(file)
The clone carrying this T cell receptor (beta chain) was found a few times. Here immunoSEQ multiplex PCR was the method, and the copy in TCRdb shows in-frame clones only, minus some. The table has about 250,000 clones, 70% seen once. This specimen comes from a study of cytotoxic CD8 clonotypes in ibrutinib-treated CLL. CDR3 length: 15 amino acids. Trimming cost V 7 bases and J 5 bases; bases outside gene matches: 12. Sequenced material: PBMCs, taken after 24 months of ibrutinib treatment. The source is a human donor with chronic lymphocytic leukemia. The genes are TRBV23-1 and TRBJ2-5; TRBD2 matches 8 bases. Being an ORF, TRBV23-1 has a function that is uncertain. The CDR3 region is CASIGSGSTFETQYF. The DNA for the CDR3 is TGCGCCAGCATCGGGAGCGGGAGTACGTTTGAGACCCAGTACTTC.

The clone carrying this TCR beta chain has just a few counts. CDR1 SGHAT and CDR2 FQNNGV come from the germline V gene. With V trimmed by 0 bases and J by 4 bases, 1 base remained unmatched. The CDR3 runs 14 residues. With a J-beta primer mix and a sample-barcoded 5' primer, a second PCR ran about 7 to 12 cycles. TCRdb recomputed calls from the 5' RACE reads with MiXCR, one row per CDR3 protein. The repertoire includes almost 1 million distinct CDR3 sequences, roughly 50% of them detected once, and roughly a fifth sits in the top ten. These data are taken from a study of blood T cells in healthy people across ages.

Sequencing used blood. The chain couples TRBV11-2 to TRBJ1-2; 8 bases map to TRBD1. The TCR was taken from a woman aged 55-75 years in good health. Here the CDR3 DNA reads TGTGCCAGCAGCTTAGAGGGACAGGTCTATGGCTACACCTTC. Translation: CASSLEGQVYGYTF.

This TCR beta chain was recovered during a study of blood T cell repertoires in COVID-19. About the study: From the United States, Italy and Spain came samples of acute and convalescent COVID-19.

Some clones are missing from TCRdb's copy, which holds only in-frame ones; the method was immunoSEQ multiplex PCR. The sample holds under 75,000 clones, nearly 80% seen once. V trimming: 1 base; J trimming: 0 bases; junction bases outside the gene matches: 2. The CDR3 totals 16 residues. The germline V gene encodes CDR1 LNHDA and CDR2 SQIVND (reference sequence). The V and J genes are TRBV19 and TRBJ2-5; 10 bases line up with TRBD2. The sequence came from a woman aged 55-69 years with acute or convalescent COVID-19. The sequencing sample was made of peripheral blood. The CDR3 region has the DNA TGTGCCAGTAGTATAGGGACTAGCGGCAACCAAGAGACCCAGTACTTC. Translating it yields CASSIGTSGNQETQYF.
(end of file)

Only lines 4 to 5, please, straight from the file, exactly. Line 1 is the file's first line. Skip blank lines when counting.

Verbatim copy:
This TCR beta chain was recovered during a study of blood T cell repertoires in COVID-19. About the study: From the United States, Italy and Spain came samples of acute and convalescent COVID-19.

Some clones are missing from TCRdb's copy, which holds only in-frame ones; the method was immunoSEQ multiplex PCR. The sample holds under 75,000 clones, nearly 80% seen once. V trimming: 1 base; J trimming: 0 bases; junction bases outside the gene matches: 2. The CDR3 totals 16 residues. The germline V gene encodes CDR1 LNHDA and CDR2 SQIVND (reference sequence). The V and J genes are TRBV19 and TRBJ2-5; 10 bases line up with TRBD2. The sequence came from a woman aged 55-69 years with acute or convalescent COVID-19. The sequencing sample was made of peripheral blood. The CDR3 region has the DNA TGTGCCAGTAGTATAGGGACTAGCGGCAACCAAGAGACCCAGTACTTC. Translating it yields CASSIGTSGNQETQYF.